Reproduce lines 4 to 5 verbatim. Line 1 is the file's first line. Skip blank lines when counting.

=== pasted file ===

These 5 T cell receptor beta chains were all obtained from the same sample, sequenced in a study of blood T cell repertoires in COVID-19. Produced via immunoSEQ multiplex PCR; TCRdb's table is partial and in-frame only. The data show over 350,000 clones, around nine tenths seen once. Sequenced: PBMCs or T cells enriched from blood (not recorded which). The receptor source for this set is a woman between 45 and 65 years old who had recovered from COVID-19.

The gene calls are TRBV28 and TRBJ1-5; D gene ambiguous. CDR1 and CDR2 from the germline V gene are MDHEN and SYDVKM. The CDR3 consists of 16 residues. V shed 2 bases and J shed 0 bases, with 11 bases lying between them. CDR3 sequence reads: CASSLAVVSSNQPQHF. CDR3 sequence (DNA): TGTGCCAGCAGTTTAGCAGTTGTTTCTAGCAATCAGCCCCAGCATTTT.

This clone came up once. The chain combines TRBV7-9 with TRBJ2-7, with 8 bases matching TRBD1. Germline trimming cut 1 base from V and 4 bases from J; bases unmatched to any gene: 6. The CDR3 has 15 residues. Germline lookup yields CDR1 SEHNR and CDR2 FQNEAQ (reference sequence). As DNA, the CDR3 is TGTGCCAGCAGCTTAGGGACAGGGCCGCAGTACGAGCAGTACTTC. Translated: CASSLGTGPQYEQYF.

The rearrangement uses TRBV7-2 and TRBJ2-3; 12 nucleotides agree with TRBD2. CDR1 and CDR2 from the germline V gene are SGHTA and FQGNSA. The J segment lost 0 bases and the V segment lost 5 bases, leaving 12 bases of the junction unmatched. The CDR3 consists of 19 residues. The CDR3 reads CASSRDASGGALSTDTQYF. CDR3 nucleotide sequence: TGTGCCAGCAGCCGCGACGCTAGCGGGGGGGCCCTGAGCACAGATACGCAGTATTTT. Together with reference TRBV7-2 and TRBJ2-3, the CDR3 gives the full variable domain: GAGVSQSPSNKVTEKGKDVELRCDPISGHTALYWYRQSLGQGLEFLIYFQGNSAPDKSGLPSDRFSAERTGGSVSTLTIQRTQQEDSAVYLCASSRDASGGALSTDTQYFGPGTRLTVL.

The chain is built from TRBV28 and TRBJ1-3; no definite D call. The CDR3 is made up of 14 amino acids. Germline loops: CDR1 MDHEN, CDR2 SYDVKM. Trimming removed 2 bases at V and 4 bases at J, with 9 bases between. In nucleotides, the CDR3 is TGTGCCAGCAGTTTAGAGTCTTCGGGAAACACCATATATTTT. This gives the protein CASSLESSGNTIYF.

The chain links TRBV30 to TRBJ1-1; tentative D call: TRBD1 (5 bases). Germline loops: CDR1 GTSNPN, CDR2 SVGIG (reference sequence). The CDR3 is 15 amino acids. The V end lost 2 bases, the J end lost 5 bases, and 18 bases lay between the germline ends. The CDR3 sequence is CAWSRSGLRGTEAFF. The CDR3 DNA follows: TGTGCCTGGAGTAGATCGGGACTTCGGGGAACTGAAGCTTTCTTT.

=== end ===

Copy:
The rearrangement uses TRBV7-2 and TRBJ2-3; 12 nucleotides agree with TRBD2. CDR1 and CDR2 from the germline V gene are SGHTA and FQGNSA. The J segment lost 0 bases and the V segment lost 5 bases, leaving 12 bases of the junction unmatched. The CDR3 consists of 19 residues. The CDR3 reads CASSRDASGGALSTDTQYF. CDR3 nucleotide sequence: TGTGCCAGCAGCCGCGACGCTAGCGGGGGGGCCCTGAGCACAGATACGCAGTATTTT. Together with reference TRBV7-2 and TRBJ2-3, the CDR3 gives the full variable domain: GAGVSQSPSNKVTEKGKDVELRCDPISGHTALYWYRQSLGQGLEFLIYFQGNSAPDKSGLPSDRFSAERTGGSVSTLTIQRTQQEDSAVYLCASSRDASGGALSTDTQYFGPGTRLTVL.

The chain is built from TRBV28 and TRBJ1-3; no definite D call. The CDR3 is made up of 14 amino acids. Germline loops: CDR1 MDHEN, CDR2 SYDVKM. Trimming removed 2 bases at V and 4 bases at J, with 9 bases between. In nucleotides, the CDR3 is TGTGCCAGCAGTTTAGAGTCTTCGGGAAACACCATATATTTT. This gives the protein CASSLESSGNTIYF.